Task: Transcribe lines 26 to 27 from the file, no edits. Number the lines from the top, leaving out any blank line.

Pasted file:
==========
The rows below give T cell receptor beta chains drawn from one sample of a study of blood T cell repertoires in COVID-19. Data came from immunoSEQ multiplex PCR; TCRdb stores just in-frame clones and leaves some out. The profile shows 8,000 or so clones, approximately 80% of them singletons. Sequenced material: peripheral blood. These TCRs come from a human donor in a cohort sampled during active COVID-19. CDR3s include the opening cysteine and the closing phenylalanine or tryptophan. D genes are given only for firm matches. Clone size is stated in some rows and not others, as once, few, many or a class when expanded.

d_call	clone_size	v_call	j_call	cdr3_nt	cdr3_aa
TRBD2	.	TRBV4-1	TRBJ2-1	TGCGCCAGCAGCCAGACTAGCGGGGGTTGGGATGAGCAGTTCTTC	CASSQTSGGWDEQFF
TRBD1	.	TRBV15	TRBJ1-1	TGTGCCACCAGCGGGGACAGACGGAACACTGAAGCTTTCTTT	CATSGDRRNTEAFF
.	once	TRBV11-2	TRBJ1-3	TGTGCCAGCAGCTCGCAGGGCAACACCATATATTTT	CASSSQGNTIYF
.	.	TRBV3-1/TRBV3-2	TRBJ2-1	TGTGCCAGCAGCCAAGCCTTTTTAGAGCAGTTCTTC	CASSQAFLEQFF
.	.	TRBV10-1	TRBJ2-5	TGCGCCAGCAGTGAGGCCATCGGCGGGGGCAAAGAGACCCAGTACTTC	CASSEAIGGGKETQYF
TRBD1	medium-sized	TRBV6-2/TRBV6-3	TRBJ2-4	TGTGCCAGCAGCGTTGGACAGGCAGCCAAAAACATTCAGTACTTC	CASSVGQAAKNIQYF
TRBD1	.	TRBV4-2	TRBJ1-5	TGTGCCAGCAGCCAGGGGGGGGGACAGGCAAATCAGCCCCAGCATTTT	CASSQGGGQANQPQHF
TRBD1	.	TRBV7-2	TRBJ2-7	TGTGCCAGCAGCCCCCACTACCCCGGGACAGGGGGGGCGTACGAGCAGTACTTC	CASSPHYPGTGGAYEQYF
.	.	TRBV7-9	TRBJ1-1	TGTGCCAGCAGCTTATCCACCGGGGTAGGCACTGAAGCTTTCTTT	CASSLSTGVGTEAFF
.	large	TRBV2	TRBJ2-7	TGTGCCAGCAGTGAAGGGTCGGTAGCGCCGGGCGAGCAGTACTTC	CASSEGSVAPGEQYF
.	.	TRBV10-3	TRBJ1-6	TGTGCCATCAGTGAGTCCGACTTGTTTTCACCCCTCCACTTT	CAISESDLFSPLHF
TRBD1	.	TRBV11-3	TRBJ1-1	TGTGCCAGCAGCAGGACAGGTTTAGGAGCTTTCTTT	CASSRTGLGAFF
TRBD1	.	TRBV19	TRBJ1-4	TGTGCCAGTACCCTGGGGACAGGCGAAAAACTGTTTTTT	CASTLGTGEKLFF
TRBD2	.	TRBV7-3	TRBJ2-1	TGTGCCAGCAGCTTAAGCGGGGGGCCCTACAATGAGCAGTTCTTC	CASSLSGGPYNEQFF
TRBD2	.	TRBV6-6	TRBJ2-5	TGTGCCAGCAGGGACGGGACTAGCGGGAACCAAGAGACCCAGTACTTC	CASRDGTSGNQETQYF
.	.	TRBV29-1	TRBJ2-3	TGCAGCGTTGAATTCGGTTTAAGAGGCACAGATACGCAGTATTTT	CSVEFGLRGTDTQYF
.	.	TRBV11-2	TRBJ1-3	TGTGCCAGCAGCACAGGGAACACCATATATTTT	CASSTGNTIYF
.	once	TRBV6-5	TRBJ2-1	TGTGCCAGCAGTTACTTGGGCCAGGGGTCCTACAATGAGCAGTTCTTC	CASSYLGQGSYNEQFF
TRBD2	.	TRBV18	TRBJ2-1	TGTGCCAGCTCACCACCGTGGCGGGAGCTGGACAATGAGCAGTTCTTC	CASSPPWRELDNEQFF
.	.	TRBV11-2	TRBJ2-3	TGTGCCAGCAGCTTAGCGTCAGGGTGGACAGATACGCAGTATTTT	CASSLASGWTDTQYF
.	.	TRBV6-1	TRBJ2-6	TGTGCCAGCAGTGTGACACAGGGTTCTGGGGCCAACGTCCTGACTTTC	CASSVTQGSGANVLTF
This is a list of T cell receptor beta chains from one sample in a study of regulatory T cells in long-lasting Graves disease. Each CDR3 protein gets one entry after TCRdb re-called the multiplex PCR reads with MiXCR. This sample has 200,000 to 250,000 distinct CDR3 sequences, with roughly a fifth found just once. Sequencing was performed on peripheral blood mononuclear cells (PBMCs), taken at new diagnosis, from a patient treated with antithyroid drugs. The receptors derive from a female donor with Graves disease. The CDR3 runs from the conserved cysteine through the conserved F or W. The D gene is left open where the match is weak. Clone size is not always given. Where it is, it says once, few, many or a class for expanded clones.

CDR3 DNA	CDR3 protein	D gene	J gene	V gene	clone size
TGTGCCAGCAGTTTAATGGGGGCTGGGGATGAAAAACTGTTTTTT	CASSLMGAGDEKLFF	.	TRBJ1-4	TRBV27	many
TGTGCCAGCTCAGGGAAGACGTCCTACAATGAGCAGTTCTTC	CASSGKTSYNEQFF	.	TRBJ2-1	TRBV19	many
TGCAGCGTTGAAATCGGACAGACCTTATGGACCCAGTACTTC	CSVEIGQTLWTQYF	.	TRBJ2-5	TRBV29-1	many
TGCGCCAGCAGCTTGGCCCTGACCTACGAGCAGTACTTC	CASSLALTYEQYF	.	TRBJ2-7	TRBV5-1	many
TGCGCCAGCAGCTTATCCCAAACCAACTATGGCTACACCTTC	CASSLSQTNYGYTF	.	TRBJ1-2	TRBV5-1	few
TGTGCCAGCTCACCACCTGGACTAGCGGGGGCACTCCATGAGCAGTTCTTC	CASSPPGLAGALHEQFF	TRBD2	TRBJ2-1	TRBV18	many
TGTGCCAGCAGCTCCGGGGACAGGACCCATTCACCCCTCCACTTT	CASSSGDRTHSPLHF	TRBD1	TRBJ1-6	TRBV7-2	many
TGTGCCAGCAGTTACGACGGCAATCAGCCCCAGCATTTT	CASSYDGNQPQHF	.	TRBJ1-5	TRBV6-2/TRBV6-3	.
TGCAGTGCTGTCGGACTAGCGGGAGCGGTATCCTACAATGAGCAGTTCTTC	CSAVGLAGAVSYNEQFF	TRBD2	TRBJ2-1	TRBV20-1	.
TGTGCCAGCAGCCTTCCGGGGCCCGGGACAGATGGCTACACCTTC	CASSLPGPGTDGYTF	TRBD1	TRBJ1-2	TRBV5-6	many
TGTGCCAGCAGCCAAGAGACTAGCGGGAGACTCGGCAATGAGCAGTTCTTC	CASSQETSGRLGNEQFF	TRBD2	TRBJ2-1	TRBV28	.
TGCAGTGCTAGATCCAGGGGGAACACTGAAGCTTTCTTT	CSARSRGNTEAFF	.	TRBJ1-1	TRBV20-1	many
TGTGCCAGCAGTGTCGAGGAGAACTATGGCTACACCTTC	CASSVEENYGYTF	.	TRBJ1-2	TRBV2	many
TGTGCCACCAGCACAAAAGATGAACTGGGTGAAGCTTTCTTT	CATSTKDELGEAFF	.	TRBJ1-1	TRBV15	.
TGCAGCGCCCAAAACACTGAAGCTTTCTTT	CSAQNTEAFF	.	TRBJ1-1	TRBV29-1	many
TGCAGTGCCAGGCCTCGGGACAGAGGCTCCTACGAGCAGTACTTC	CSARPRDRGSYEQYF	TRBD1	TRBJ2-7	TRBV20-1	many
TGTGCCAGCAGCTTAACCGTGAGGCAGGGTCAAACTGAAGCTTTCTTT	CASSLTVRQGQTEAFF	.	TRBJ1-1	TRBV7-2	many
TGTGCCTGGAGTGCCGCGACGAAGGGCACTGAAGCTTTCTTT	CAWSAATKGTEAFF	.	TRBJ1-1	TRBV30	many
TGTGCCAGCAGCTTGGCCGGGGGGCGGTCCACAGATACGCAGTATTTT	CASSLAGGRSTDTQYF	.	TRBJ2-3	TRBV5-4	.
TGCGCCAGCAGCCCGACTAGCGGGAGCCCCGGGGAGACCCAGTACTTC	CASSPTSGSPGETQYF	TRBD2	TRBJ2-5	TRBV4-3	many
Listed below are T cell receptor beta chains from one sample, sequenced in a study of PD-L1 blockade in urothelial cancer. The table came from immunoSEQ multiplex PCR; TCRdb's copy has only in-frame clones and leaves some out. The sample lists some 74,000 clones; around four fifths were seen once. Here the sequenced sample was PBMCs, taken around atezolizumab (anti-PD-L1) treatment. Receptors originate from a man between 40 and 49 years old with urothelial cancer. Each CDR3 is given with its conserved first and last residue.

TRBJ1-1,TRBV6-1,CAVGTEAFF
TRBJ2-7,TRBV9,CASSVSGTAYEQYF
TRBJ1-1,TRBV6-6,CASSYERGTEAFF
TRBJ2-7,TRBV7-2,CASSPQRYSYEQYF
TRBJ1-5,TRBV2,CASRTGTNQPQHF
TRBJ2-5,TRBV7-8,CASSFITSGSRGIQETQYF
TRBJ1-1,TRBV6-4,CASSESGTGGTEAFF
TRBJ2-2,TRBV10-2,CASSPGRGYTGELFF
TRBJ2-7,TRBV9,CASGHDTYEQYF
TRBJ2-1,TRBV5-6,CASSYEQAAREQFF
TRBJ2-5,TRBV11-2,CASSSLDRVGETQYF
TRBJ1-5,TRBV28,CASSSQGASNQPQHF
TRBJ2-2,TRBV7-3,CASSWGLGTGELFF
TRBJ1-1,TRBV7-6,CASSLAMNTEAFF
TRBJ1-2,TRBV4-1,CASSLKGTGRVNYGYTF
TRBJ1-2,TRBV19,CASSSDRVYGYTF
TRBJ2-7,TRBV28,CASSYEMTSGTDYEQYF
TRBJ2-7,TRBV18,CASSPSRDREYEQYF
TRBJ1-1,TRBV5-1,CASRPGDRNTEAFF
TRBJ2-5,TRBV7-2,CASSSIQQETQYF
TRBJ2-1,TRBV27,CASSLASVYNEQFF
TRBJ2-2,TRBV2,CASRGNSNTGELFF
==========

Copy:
TGTGCCAGCAGTTTAATGGGGGCTGGGGATGAAAAACTGTTTTTT	CASSLMGAGDEKLFF	.	TRBJ1-4	TRBV27	many
TGTGCCAGCTCAGGGAAGACGTCCTACAATGAGCAGTTCTTC	CASSGKTSYNEQFF	.	TRBJ2-1	TRBV19	many